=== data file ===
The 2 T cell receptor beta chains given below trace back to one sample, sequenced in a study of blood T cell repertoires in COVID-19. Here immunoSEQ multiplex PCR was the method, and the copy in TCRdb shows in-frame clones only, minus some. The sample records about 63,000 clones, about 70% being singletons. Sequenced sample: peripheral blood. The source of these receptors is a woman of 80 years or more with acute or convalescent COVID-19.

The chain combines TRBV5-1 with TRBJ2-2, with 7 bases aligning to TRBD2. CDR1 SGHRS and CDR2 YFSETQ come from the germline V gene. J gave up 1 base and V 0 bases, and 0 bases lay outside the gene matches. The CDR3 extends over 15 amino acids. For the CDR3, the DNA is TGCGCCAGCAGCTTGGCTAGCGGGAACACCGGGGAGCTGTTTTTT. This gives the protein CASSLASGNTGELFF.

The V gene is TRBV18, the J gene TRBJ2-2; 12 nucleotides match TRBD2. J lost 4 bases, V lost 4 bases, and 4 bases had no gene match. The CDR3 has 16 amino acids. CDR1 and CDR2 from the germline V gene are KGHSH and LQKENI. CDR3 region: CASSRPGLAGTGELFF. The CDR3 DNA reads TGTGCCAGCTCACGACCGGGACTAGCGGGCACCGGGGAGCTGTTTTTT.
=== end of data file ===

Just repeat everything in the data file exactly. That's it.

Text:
The 2 T cell receptor beta chains given below trace back to one sample, sequenced in a study of blood T cell repertoires in COVID-19. Here immunoSEQ multiplex PCR was the method, and the copy in TCRdb shows in-frame clones only, minus some. The sample records about 63,000 clones, about 70% being singletons. Sequenced sample: peripheral blood. The source of these receptors is a woman of 80 years or more with acute or convalescent COVID-19.

The chain combines TRBV5-1 with TRBJ2-2, with 7 bases aligning to TRBD2. CDR1 SGHRS and CDR2 YFSETQ come from the germline V gene. J gave up 1 base and V 0 bases, and 0 bases lay outside the gene matches. The CDR3 extends over 15 amino acids. For the CDR3, the DNA is TGCGCCAGCAGCTTGGCTAGCGGGAACACCGGGGAGCTGTTTTTT. This gives the protein CASSLASGNTGELFF.

The V gene is TRBV18, the J gene TRBJ2-2; 12 nucleotides match TRBD2. J lost 4 bases, V lost 4 bases, and 4 bases had no gene match. The CDR3 has 16 amino acids. CDR1 and CDR2 from the germline V gene are KGHSH and LQKENI. CDR3 region: CASSRPGLAGTGELFF. The CDR3 DNA reads TGTGCCAGCTCACGACCGGGACTAGCGGGCACCGGGGAGCTGTTTTTT.